The Inova Loudoun Hospital Foundation recognized three individuals for their commitment to philanthropy during the annual awards ceremony at the National Conference Center last week. Almost 150 colleagues, supporters and family were in attendance to honor Ruth Sims, Dr. Elizabeth Simms and Cindy Chambers.
The three received awards for going “above and beyond” in their efforts to encourage philanthropy at the hospital, through gifts of time, talent and treasure.
“It is critical to the success and growth of our programs to stop for a moment and acknowledge the resources that are contributed to the hospital to make it a place of excellence for our patients, our employees and the community,” Foundation Director Pam Maroulis said.
The first award, named in honor of the hospital’s first patient, jockey Pee Wee Rose, went to Sims, the patient relations representative for Patient Access. The Rose Award is given to an ILH employee who exemplifies the hospital’s commitment to the community through excellence in care and a broad understanding of the importance of philanthropy. Sims is a 15-year employee, who was cited for providing service, resolve and positive patient interaction in her work ethic. During her career at the hospital, Sims has occupied a number of positions, including serving as co-chair of the 2007 and 2008 Employee Giving Campaigns, where she helped create an atmosphere for teamwork and encouraged employees to give for causes close to their hearts. Her leadership contributed to a 450 percent increase in employee giving. She also has spearheaded humanitarian projects in Africa and many other projects with a focus on helping those in crisis.
The winner of The Caduceus Award was oncologist Dr. Elisabeth Simms one of Loudoun’s early medical specialists. Named for the symbol of the American medical profession, two serpents encircling a staff and flanked by wings, the award honored Simms for her lifelong work in the healing arts and her work in the philanthropy field. Cited for her “reverence for the complex work of healing,” Simms began her career in Leesburg in 1979, treating cancer patients and those in the palliative care setting of Hospice home care. Simms retired from active practice in 2008, at which time she and her husband, Larry, contributed $100,000 to the hospital to help create a family lounge in the eight-bed oncology unit. Simms’ award citation said it was typical of Simms to retire with a focus on the hospital, and not on herself.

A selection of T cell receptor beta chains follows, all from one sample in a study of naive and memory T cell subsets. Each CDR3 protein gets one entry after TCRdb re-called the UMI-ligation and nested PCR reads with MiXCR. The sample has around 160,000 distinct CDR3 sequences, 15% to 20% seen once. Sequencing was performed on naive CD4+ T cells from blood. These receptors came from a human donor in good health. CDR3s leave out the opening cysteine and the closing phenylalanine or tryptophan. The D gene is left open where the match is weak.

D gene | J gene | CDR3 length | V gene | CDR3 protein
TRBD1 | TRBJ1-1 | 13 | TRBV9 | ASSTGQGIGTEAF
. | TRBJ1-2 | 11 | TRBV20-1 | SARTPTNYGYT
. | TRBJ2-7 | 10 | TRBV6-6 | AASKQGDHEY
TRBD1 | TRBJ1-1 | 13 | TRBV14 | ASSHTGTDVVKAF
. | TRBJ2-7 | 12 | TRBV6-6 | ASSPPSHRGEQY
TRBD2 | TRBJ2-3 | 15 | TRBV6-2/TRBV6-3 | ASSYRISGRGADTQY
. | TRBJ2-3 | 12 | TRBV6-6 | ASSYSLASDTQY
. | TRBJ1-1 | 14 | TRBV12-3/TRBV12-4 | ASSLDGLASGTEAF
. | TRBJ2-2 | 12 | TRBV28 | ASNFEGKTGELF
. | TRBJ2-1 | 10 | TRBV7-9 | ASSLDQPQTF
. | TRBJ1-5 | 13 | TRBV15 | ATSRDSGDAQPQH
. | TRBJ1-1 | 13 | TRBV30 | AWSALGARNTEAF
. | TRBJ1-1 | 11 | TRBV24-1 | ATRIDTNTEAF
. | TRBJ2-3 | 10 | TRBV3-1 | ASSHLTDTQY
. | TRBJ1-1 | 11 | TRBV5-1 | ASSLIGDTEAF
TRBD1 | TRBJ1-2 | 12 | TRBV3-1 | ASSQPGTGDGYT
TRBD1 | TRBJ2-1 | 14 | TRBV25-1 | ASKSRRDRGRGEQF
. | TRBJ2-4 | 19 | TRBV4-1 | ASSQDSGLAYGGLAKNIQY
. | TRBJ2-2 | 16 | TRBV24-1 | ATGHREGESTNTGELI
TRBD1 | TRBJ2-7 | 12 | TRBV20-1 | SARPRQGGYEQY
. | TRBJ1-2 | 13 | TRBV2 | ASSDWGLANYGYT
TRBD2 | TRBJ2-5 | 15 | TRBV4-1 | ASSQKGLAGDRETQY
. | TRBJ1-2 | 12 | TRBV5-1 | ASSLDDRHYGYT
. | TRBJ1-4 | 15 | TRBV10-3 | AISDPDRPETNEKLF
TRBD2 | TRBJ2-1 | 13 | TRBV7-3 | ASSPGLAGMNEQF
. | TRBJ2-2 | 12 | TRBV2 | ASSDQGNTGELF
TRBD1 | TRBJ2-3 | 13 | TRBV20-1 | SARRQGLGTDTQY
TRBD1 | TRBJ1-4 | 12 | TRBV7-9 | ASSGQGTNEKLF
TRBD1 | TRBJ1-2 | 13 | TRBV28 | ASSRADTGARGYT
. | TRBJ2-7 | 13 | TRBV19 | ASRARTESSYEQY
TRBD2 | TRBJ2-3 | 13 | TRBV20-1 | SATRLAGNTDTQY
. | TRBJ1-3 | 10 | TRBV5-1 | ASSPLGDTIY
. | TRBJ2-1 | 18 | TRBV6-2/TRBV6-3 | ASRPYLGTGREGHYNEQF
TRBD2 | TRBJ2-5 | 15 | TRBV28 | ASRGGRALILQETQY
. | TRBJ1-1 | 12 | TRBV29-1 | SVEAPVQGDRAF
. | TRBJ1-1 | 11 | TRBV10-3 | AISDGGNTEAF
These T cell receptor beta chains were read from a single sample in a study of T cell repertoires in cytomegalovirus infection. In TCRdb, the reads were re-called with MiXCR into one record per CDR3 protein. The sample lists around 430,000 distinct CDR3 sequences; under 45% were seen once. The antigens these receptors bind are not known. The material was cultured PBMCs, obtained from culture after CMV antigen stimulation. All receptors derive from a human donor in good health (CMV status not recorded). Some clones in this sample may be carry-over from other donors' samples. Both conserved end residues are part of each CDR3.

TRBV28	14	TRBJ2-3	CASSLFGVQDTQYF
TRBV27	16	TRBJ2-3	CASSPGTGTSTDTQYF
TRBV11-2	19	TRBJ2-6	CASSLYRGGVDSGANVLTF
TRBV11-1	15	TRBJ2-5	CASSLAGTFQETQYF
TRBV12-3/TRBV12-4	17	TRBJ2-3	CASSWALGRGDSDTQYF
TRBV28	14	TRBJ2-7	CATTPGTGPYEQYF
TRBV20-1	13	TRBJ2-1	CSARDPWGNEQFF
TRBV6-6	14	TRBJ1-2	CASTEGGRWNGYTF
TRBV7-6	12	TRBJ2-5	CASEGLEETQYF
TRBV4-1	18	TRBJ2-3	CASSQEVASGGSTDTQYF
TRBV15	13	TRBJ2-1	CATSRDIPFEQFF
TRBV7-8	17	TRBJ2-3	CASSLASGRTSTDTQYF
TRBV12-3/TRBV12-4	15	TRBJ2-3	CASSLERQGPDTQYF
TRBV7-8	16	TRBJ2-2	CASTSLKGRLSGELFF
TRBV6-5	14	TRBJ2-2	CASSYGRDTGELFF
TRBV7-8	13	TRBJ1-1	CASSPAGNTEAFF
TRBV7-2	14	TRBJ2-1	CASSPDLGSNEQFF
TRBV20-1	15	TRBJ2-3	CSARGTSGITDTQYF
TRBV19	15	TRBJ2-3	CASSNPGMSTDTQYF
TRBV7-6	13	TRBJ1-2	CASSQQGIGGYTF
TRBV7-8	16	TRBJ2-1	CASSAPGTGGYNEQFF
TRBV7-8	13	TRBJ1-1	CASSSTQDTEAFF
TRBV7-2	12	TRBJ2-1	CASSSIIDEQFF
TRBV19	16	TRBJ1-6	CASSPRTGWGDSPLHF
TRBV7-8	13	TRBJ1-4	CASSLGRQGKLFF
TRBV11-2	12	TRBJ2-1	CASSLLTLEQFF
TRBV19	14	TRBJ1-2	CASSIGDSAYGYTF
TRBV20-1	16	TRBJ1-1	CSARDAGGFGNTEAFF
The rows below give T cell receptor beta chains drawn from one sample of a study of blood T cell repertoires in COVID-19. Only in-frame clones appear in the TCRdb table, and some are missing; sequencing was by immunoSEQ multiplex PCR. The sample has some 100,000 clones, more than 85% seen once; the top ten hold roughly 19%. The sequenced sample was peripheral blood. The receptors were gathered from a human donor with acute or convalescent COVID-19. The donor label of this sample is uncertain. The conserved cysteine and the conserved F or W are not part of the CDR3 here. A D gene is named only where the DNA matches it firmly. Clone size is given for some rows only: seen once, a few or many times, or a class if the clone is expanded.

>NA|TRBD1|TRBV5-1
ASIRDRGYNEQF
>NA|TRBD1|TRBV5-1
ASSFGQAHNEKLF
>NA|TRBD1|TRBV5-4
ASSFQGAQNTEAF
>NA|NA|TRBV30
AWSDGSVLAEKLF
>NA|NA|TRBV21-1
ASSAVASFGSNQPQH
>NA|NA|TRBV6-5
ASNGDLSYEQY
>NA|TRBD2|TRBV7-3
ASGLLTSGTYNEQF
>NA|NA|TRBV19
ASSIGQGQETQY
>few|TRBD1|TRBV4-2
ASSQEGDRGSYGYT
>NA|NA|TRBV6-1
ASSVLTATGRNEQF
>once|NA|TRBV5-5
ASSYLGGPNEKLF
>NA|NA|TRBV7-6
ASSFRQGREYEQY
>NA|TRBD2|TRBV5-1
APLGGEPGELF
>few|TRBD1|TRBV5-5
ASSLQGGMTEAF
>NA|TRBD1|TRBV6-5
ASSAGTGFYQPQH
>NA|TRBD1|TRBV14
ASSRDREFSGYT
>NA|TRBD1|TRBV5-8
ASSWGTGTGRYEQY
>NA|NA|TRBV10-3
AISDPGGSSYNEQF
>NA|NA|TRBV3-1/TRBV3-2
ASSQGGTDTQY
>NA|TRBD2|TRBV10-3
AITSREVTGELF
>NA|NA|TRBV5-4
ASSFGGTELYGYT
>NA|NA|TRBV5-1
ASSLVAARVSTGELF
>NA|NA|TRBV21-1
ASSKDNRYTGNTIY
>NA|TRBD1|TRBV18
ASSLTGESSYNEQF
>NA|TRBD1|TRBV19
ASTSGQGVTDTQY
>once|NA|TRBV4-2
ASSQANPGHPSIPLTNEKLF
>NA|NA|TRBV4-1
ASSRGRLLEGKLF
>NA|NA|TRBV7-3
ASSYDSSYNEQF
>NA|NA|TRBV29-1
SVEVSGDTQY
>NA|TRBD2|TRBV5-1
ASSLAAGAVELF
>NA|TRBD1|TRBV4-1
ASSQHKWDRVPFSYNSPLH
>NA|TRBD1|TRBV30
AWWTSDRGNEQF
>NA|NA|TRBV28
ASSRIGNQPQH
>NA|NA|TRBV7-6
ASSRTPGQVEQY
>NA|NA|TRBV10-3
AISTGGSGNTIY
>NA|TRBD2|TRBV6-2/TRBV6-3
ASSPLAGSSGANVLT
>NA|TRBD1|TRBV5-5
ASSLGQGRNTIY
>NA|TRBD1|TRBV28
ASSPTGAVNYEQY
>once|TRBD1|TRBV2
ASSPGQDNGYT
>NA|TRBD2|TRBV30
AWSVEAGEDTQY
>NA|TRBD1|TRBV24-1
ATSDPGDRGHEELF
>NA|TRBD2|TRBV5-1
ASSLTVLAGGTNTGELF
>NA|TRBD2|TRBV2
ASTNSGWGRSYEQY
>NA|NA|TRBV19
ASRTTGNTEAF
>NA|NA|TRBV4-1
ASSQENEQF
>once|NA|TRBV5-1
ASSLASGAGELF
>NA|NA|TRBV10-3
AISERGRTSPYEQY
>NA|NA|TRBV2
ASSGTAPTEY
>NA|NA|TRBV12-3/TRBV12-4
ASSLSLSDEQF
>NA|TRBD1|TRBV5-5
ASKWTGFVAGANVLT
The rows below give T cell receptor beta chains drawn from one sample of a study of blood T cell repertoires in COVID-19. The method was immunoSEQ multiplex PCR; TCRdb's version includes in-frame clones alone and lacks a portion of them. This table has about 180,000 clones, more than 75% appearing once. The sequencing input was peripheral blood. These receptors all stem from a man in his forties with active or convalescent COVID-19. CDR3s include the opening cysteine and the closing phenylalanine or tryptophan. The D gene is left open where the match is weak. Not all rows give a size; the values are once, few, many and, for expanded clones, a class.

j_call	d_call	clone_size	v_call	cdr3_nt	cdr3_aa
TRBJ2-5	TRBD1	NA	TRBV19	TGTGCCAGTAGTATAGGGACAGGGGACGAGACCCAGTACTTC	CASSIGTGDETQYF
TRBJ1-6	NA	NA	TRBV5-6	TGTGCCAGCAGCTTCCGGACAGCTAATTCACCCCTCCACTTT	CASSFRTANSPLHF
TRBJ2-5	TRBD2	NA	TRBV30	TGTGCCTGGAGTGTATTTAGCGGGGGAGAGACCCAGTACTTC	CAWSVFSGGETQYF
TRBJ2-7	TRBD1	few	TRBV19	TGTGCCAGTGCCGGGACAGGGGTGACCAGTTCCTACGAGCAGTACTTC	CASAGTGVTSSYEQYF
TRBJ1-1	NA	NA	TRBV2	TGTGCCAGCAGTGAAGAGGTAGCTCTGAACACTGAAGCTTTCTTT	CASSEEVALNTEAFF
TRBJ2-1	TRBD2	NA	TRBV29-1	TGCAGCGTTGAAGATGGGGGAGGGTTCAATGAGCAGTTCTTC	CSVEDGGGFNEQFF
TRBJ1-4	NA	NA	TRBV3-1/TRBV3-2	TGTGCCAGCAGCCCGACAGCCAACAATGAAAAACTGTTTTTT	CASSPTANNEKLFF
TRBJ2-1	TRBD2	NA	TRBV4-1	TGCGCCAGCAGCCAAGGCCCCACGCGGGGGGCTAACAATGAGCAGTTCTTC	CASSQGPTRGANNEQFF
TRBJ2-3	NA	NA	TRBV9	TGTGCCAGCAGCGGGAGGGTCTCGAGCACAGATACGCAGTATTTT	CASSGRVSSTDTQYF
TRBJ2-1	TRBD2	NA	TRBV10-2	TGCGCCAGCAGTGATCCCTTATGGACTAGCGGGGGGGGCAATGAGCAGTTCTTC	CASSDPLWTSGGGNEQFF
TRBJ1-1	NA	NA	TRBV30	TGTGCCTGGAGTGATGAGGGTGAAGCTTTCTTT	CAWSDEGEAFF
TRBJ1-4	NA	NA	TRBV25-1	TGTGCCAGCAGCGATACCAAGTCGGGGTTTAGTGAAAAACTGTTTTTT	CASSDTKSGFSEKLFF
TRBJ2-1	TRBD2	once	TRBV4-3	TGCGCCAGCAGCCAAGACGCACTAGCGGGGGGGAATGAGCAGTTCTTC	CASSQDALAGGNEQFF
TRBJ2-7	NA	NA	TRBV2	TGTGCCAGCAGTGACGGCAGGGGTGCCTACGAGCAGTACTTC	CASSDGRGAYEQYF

The Golden Helix award was named for the spiral decorations that formed the staircase found in the original hospital on West Market Street in Leesburg. The award is given to a volunteer who has dedicated his or her time and resources to impact philanthropy at the hospital and by so doing improve the quality of patients’ lives by making the institution the best it can be.
The award cited Chambers’s outstanding record in raising donations for local, national and international charities, including ILHF, where she has helped bring in hundreds of thousands of dollars for the hospital foundation in less than two years. Chambers is a member of the ILHF Board of Directors and also is a member of Loudoun charity 100 Women Strong.
Last year, Chambers launched “The Beamer Book Series,” relating the adventures of a therapy dog that teaches children about challenging life events, such as illness, and helps reduce their fears. The net proceeds from the series will be donated to various charities, including ILHF. Proceeds from the first book, Beamer Visits The Emergency Room, resulted in $18,000 being given by Chambers to the hospital for the Pediatric Emergency Department. The first three books in the series are available at Amazon.com and other book sellers.